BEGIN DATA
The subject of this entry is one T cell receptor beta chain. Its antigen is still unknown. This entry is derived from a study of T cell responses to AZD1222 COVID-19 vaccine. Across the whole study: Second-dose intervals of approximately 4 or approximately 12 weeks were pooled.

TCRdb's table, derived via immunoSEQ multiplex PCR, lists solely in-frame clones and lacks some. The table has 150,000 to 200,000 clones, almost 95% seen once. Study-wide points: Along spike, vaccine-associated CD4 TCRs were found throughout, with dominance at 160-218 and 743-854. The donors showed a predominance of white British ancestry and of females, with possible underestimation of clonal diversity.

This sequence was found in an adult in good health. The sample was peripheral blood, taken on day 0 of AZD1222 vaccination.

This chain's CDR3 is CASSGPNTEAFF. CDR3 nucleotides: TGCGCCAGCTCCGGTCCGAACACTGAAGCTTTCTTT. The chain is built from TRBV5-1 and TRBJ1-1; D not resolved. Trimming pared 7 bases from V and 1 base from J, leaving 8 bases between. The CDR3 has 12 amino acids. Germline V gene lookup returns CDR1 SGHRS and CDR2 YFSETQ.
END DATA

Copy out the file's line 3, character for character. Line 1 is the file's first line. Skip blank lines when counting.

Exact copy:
This sequence was found in an adult in good health. The sample was peripheral blood, taken on day 0 of AZD1222 vaccination.